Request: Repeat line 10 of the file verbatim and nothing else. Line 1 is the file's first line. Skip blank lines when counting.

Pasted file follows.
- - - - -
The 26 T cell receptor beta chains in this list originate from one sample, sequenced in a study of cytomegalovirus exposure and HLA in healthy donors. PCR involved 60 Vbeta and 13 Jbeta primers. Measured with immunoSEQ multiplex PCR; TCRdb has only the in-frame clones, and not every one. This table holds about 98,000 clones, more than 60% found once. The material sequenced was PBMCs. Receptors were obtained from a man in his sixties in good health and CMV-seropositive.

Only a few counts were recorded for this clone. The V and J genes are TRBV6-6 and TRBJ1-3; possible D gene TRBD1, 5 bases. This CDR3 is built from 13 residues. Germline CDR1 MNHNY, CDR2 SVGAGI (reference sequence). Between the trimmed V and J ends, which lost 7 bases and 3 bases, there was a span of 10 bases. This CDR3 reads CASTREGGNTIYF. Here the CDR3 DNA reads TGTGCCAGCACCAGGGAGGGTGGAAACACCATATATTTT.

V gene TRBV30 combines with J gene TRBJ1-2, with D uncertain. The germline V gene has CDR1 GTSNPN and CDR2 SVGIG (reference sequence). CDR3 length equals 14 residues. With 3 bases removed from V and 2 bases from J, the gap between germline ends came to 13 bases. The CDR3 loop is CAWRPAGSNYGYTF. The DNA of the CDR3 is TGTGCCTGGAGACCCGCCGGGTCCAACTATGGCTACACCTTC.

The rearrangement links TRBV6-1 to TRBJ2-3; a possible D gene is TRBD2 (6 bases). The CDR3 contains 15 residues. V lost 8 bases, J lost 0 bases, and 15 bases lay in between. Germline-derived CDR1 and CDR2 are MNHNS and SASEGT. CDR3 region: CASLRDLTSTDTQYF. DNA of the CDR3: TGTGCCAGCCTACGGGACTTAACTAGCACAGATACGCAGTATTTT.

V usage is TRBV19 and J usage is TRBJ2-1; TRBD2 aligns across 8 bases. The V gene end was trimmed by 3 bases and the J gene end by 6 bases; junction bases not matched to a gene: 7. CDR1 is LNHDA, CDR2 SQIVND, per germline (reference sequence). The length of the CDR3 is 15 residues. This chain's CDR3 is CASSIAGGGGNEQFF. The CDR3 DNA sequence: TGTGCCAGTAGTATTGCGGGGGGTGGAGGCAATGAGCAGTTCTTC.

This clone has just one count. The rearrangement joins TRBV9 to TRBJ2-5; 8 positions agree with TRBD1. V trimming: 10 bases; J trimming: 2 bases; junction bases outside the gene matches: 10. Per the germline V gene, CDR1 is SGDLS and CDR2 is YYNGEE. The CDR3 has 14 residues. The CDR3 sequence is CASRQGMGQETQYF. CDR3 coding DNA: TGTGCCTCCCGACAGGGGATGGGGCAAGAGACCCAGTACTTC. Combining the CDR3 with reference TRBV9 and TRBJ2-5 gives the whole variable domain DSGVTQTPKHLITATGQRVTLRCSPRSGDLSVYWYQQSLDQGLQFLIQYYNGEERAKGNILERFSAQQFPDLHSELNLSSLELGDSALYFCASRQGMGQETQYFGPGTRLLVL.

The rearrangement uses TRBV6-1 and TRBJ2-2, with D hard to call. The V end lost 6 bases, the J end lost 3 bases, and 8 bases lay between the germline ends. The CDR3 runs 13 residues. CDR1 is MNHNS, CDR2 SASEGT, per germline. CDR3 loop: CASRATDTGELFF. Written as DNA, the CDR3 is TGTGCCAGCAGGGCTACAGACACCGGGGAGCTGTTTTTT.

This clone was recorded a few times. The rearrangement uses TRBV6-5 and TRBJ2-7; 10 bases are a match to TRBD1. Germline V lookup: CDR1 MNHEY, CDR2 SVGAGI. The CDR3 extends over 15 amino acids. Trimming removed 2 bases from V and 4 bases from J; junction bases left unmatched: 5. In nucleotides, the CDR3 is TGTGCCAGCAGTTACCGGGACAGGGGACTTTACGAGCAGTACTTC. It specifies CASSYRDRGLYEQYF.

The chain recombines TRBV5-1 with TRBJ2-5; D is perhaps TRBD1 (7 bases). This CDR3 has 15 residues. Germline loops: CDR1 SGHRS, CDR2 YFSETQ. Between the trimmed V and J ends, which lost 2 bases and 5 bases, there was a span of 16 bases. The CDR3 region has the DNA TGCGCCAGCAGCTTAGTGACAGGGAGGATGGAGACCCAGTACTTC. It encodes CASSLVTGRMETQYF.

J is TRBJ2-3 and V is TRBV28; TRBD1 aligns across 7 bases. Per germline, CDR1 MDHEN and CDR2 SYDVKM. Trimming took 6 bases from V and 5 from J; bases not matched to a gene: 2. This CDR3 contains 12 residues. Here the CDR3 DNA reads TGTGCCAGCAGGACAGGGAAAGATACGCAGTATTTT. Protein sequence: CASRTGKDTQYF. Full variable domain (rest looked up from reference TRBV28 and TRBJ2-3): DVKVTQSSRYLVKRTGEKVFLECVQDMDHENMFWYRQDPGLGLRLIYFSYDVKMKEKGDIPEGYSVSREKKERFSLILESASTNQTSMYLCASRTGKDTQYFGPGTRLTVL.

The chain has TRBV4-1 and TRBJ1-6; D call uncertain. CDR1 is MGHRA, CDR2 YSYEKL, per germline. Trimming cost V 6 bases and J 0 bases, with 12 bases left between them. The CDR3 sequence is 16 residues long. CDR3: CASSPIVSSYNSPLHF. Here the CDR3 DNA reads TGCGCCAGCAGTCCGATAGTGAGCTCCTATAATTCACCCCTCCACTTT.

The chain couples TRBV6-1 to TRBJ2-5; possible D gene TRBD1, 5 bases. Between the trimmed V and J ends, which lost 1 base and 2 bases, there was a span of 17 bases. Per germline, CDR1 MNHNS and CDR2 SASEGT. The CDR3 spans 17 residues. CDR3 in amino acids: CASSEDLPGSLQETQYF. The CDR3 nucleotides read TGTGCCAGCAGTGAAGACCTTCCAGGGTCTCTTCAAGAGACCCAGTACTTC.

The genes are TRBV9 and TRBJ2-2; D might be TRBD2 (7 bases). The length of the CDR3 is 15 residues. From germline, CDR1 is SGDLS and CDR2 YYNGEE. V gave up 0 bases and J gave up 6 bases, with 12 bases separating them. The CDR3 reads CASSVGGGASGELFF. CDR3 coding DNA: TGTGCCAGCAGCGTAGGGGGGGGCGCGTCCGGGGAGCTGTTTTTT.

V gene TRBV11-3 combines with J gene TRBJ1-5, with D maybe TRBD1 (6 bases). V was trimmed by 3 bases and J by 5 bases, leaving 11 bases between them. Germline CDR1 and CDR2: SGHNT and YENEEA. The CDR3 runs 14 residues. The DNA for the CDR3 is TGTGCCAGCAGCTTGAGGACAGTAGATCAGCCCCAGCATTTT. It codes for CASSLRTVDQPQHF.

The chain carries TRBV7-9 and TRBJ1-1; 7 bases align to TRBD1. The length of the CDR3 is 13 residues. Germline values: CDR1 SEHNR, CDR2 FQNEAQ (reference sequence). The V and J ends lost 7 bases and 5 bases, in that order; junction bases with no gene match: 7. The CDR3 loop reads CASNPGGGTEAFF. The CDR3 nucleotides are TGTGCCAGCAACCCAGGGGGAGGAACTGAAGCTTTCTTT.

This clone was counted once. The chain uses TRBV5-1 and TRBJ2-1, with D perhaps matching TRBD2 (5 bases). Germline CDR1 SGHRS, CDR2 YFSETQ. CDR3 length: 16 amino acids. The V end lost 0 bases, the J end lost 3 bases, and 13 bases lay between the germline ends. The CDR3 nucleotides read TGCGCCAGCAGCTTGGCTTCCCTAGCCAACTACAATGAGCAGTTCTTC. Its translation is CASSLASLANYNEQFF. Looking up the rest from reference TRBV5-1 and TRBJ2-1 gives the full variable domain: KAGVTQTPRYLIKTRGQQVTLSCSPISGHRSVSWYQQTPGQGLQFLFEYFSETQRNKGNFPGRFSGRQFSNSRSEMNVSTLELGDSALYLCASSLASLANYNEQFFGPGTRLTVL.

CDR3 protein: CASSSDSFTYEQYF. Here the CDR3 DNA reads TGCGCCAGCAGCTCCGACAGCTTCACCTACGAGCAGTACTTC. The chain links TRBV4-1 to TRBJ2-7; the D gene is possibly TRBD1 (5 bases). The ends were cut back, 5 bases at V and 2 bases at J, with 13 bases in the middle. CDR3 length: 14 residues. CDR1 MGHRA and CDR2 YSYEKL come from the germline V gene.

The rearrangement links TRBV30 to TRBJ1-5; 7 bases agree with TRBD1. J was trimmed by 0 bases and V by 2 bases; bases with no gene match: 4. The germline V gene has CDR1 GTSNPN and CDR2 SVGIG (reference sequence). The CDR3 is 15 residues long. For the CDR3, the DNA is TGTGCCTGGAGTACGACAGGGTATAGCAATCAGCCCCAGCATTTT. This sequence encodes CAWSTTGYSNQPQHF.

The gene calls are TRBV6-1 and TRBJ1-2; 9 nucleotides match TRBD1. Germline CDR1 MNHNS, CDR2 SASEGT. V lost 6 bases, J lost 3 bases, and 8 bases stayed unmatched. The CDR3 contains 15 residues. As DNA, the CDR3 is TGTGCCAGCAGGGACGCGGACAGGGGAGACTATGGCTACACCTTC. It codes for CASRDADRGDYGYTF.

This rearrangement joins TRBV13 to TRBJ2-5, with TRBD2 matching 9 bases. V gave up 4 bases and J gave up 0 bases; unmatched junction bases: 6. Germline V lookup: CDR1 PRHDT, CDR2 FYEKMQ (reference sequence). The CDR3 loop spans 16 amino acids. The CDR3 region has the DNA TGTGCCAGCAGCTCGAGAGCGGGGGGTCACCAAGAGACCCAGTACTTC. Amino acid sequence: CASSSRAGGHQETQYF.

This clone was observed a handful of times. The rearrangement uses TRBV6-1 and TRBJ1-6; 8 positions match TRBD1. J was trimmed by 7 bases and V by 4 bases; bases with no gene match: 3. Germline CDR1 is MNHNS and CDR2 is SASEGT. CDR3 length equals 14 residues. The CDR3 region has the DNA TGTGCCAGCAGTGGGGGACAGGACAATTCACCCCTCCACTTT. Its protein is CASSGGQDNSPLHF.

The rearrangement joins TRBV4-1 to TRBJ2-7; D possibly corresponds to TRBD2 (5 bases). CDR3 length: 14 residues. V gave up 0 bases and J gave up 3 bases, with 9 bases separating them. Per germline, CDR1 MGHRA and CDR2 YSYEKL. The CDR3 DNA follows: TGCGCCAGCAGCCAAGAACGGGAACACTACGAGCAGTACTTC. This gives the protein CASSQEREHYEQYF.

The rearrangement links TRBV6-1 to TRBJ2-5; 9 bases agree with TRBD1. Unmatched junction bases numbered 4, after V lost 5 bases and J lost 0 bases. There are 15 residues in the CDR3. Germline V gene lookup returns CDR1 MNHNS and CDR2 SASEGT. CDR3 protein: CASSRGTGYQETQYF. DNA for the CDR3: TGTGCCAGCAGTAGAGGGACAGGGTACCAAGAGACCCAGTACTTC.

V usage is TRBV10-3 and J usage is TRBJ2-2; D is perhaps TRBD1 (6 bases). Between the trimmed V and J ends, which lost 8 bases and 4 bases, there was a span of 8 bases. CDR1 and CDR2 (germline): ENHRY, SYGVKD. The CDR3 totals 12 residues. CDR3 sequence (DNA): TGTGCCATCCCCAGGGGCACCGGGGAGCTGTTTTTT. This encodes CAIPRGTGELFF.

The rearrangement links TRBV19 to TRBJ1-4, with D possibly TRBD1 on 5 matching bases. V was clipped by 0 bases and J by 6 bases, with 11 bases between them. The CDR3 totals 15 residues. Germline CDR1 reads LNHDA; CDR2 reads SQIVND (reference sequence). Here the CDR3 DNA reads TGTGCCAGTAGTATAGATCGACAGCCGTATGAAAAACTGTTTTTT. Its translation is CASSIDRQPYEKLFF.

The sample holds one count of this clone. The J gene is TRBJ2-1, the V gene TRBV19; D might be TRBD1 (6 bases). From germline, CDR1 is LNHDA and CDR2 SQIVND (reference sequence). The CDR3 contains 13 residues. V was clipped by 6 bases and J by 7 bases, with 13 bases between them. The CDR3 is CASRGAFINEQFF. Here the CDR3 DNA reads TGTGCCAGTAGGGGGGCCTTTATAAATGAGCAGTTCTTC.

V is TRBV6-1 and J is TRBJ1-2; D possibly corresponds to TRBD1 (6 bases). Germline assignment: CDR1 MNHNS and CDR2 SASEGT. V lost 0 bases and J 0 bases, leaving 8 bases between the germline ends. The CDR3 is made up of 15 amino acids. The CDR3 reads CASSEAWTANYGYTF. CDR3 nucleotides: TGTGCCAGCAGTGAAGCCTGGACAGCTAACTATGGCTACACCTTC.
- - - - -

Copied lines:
J is TRBJ2-3 and V is TRBV28; TRBD1 aligns across 7 bases. Per germline, CDR1 MDHEN and CDR2 SYDVKM. Trimming took 6 bases from V and 5 from J; bases not matched to a gene: 2. This CDR3 contains 12 residues. Here the CDR3 DNA reads TGTGCCAGCAGGACAGGGAAAGATACGCAGTATTTT. Protein sequence: CASRTGKDTQYF. Full variable domain (rest looked up from reference TRBV28 and TRBJ2-3): DVKVTQSSRYLVKRTGEKVFLECVQDMDHENMFWYRQDPGLGLRLIYFSYDVKMKEKGDIPEGYSVSREKKERFSLILESASTNQTSMYLCASRTGKDTQYFGPGTRLTVL.